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just wondering if there is something built into asp.net mvc where I can override how a specific member is bound.

For example, imagine I have a form:

<form ...>
  <input type="text" name="Things" />
  ...
</form>

And I have the controller action that handles the postback:

public ActionResult MyPostbackAction(IEnumerable<int> things)
{
  ...
}

and enter the following the data in the field: "1, 20, 30, 50" (not including quotation marks).

Of course this won't work, how exactly is the action suposed to convert the string into a sequence of ints? so I want to be able to 'hint' to the binder how I expect it to bind this value.. something like:

public ActionResult MyPostbackAction([SequenceBinder(",")]IEnumerable<int> things)
{
  ...
}

Where the sequence binder is a binding hint that breaks the incoming value by a separator, and delegates the binding back to the binding infrastructure, so that it can handle binding a sequence of strings into an IEnumerable.

I imagine this is something I would need to actually build, perhaps by creating a new default model binder that ties into a hinting system first.

Just wondering if this already exists, either built in or by the community.

Thanks in advance, Stephen.

share|improve this question
up vote 3 down vote accepted

As far as I know the only way you can do this is by creating a custom binder by implementing the IModelBinder inferface.

For an example (one of many) see: http://davidhayden.com/blog/dave/archive/2008/09/08/CustomModelBinderMoreUIValidationASPNETMVC.aspx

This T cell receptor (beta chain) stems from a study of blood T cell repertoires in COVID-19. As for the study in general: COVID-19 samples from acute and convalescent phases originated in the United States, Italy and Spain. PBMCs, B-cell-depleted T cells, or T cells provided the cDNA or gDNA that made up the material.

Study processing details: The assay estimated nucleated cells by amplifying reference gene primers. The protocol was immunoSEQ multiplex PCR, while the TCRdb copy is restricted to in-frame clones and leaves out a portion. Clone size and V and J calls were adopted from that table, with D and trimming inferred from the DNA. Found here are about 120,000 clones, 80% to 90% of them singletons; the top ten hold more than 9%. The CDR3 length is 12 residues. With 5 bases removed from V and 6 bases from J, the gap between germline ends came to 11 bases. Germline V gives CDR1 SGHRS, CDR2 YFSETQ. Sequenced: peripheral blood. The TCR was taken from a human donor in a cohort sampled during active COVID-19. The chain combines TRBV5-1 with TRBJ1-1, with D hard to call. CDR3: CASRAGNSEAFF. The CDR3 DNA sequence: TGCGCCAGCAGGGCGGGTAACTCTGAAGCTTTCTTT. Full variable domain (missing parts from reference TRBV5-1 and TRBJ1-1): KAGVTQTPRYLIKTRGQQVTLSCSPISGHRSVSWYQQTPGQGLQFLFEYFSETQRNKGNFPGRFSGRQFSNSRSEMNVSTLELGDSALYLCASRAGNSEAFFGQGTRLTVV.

Don't forget to register it in the global.asax

EDIT: Taking in to account your comment below, what you could do is bind the field as normal and then have an action filter take care of the processing.

[ProcessField]
public ActionResult MyPostbackAction([Bind(Exclude="IEnumerableField")] ViewModel data) {
    ...
}

I am excluding the IEnumerable field that would be in the model so it can't be bound to automatically if someone modifies the POST request.

The action filter can then take care of doing the work parsing the string into the IEnumerable.

share|improve this answer
    
Hi Sean, the only problem with building a specific binder is that I would need to take over binding the entire model, really all I want to do is manage how a single property/parameter is bound. – meandmycode Oct 7 '09 at 12:54
    
Gah Sorry Dean, hit must have S by mistake and completely didn't notice, just off to bed right now but I'll check out your idea in the morning! cheers. – meandmycode Oct 7 '09 at 21:37

If you wanted to avoid writing your own custom model binder, one thing you could resort to is a "pseudo-property" of sorts, to trick the DefaultModelBinder into doing what you want. For example,

public class SomeEntity
{
    private List<int> _Things;
    public IEnumerable<int> Things
    {
        get { return _Things; }
    }
    public string MvcThings
    {
        set
        {
            _Things = value
                        .Split(',')
                        .Select(e => int.Parse(e.Trim()))
                        .ToList();
        }
        get
        {
            return String.Join(", ",
                _Things.Select(e => e.ToString()).ToArray());
        }
    }
}

You can then refer to MvcThings (as a comma-separated string) in your HTML form field and your action method parameter. Your model, on the other hand, can work with its preferred IEnumerable<int>. Note that my particular LINQ may not be the most terribly elegant, but this should give you the idea. You would also want to watch out for an exception on the int.Parse, but this can be further validated/refined as needed.

Good luck!

share|improve this answer
    
I happened across some similar question here on SO from almost a year ago which might give some other (perhaps more elegant?) ideas on how to do something like this ... stackoverflow.com/questions/283170/… – Funka Oct 16 '09 at 21:04

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